What is the pathophysiology of hypoxic-ischemic encephalopathy (HIE)?

Updated: Jul 18, 2018
  • Author: Santina A Zanelli, MD; Chief Editor: Dharmendra J Nimavat, MD, FAAP  more...
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Answer

The initial compensatory adjustment to an asphyxial event is an increase in CBF due to hypoxia and hypercapnia. This is accompanied by a redistribution of cardiac output to essential organs, including the brain, heart, and adrenal glands. A blood pressure (BP) increase due to increased release of epinephrine further enhances this compensatory response. See the image below.

Fetal response to asphyxia illustrating the initia Fetal response to asphyxia illustrating the initial redistribution of blood flow to vital organs. With prolonged asphyxial insult and failure of compensatory mechanisms, cerebral blood flow falls, leading to ischemic brain injury.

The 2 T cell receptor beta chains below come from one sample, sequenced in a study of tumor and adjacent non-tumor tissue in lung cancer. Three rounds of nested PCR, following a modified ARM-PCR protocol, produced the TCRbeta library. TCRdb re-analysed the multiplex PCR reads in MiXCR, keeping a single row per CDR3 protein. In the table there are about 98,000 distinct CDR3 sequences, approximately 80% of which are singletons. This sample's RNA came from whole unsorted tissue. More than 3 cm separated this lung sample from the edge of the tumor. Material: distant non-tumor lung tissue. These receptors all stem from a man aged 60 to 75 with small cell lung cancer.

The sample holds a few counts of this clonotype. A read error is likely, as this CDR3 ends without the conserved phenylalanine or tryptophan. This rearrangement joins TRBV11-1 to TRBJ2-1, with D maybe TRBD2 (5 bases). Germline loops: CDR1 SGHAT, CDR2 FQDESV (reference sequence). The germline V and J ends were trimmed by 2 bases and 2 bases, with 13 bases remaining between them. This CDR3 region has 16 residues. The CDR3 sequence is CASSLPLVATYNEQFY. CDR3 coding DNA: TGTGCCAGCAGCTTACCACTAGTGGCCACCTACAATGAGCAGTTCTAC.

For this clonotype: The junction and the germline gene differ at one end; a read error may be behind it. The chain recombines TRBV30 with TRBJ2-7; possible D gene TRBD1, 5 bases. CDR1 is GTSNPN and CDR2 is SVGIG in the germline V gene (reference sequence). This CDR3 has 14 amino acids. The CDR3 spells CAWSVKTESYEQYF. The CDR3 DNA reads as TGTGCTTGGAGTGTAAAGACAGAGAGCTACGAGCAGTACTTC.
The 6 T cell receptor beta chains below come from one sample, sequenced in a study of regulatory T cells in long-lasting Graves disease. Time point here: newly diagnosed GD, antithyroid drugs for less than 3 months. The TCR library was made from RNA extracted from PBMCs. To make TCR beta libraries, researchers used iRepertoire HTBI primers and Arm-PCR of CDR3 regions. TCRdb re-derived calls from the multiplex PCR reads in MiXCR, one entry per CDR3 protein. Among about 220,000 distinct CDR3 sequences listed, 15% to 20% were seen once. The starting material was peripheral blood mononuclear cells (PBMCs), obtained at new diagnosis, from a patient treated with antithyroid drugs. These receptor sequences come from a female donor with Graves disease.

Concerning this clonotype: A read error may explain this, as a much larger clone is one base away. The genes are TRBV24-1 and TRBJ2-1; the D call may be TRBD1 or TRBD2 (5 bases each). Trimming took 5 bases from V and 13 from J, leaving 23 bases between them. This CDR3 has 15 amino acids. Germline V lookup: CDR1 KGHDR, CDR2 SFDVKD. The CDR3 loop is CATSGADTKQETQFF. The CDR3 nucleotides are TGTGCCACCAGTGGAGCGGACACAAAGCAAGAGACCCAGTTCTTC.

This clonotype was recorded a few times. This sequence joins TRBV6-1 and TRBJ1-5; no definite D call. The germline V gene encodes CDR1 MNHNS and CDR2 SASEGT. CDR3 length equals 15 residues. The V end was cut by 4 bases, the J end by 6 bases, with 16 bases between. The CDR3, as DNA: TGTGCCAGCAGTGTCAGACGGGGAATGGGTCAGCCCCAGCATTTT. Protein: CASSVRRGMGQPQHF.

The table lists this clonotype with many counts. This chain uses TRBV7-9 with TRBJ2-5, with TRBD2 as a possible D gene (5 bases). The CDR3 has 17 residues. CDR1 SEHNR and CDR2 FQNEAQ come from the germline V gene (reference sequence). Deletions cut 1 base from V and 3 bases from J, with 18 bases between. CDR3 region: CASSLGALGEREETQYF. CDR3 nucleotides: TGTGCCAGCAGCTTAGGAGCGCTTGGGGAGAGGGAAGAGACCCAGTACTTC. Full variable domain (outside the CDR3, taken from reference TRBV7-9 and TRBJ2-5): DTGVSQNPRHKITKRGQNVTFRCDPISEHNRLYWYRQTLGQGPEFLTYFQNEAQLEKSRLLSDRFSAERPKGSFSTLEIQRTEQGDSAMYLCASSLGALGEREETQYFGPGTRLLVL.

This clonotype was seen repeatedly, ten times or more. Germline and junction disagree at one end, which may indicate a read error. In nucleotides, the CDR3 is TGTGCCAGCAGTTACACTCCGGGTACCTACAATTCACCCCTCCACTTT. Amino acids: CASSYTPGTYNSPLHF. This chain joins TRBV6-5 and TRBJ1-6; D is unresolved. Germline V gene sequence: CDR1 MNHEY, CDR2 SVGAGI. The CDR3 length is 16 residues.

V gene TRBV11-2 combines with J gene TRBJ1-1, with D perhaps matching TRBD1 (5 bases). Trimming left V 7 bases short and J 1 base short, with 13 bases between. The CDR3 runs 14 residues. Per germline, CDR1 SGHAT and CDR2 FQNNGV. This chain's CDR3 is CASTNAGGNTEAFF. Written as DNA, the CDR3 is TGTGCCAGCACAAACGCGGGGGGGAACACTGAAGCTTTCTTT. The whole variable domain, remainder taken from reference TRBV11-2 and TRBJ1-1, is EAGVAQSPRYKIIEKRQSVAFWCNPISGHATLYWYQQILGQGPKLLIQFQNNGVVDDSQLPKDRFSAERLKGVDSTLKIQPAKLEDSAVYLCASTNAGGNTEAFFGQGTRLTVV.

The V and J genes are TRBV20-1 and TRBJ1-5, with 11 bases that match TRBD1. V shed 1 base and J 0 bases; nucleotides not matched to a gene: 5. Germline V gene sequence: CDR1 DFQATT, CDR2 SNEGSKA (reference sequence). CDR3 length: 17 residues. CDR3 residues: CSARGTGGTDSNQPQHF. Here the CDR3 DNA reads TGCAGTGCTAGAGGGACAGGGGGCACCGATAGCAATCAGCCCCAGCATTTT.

In adults, CBF is maintained at a constant level despite a wide range in systemic BP. This phenomenon is known as the cerebral autoregulation, which helps maintain cerebral perfusion. The physiologic aspects of CBF autoregulation has been well studied in perinatal and adult experimental animals. In human adults, the BP range at which CBF is maintained is 60-100 mm Hg.


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